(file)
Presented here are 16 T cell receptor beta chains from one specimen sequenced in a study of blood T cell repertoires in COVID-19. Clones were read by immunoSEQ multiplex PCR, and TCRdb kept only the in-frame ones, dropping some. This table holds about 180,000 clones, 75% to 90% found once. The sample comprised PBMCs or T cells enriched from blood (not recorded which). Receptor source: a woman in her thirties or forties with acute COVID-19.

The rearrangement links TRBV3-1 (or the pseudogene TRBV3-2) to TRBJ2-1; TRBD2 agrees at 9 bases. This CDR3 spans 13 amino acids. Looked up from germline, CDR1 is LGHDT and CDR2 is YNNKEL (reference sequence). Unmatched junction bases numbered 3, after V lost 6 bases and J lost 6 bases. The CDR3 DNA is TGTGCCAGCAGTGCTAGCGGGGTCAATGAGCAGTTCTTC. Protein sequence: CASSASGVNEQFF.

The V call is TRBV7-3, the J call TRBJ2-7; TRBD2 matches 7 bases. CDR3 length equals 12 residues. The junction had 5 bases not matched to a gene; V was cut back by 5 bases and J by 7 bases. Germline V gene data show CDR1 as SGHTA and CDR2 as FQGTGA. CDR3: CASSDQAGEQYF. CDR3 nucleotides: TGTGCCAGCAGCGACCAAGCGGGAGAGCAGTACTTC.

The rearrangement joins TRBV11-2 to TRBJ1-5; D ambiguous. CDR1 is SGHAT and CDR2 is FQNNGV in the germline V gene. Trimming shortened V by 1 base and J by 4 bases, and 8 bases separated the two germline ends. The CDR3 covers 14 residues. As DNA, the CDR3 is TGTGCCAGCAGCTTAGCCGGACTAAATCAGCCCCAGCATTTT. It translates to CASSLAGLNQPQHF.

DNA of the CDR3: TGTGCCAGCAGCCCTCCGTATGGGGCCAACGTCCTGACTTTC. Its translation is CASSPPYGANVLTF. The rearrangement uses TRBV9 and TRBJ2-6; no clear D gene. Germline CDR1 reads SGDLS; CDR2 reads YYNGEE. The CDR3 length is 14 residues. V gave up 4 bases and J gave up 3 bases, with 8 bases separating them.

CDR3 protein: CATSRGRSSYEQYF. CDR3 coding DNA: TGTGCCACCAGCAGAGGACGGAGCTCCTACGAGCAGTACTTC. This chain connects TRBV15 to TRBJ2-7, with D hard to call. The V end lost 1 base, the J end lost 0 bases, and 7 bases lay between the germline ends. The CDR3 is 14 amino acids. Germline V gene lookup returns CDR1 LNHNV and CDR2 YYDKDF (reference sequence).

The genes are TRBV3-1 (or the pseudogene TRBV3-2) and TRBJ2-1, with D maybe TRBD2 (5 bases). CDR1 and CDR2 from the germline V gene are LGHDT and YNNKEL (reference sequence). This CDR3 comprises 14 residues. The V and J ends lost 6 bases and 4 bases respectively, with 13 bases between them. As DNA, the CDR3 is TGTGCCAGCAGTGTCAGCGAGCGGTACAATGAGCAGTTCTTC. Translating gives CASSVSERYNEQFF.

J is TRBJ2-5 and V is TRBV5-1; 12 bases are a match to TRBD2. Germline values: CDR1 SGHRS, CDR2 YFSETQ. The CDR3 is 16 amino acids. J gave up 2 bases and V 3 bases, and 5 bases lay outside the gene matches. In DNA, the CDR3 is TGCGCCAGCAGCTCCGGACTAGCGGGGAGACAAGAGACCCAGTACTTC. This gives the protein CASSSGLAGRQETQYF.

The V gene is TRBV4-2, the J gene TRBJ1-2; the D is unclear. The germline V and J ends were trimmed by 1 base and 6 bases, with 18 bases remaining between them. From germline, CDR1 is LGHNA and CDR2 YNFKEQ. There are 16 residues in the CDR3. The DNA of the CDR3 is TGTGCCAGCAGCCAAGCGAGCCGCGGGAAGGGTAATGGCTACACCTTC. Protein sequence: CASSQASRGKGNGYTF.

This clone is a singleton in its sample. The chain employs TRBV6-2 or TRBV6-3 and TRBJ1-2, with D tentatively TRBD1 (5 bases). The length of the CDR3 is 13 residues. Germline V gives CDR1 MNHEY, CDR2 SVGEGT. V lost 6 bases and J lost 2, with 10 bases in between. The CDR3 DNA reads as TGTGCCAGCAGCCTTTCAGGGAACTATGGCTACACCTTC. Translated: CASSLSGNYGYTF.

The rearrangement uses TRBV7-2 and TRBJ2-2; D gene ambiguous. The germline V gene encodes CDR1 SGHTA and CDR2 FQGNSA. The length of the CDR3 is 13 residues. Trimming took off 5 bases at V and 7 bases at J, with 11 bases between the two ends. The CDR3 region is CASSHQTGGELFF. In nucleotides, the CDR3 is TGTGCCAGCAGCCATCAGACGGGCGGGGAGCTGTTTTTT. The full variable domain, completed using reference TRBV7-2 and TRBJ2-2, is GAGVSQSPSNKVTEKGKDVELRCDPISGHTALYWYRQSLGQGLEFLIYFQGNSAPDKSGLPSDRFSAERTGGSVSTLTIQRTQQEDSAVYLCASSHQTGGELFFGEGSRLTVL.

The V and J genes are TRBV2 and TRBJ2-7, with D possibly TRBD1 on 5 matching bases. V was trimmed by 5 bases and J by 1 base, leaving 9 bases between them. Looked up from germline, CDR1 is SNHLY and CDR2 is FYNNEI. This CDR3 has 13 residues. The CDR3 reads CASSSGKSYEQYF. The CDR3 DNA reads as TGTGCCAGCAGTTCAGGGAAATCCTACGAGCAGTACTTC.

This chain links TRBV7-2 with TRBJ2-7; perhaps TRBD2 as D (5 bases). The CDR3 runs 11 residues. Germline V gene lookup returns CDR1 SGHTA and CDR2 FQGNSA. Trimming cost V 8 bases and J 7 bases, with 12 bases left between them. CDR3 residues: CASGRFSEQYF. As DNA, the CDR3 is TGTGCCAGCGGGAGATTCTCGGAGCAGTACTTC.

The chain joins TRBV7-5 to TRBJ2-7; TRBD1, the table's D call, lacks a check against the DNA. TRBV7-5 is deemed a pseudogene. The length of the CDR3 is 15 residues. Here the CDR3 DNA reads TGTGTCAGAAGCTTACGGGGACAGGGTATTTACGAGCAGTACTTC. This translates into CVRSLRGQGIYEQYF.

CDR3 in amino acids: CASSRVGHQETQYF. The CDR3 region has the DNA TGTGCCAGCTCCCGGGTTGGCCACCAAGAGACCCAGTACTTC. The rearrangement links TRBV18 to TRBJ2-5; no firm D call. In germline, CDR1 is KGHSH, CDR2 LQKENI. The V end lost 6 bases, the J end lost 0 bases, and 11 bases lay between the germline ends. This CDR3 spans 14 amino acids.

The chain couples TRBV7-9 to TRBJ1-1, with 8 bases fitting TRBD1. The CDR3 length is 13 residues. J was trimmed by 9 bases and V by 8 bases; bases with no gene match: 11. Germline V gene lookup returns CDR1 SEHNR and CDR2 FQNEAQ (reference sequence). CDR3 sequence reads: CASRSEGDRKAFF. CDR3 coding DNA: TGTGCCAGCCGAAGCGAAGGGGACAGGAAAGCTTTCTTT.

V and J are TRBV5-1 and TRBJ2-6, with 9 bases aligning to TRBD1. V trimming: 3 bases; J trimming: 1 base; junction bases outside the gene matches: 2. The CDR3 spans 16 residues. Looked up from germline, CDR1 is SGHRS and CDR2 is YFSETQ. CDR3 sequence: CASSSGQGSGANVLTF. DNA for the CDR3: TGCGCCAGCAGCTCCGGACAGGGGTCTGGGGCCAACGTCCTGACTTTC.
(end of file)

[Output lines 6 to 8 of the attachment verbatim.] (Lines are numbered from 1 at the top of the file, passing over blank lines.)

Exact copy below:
CDR3 protein: CATSRGRSSYEQYF. CDR3 coding DNA: TGTGCCACCAGCAGAGGACGGAGCTCCTACGAGCAGTACTTC. This chain connects TRBV15 to TRBJ2-7, with D hard to call. The V end lost 1 base, the J end lost 0 bases, and 7 bases lay between the germline ends. The CDR3 is 14 amino acids. Germline V gene lookup returns CDR1 LNHNV and CDR2 YYDKDF (reference sequence).

The genes are TRBV3-1 (or the pseudogene TRBV3-2) and TRBJ2-1, with D maybe TRBD2 (5 bases). CDR1 and CDR2 from the germline V gene are LGHDT and YNNKEL (reference sequence). This CDR3 comprises 14 residues. The V and J ends lost 6 bases and 4 bases respectively, with 13 bases between them. As DNA, the CDR3 is TGTGCCAGCAGTGTCAGCGAGCGGTACAATGAGCAGTTCTTC. Translating gives CASSVSERYNEQFF.

J is TRBJ2-5 and V is TRBV5-1; 12 bases are a match to TRBD2. Germline values: CDR1 SGHRS, CDR2 YFSETQ. The CDR3 is 16 amino acids. J gave up 2 bases and V 3 bases, and 5 bases lay outside the gene matches. In DNA, the CDR3 is TGCGCCAGCAGCTCCGGACTAGCGGGGAGACAAGAGACCCAGTACTTC. This gives the protein CASSSGLAGRQETQYF.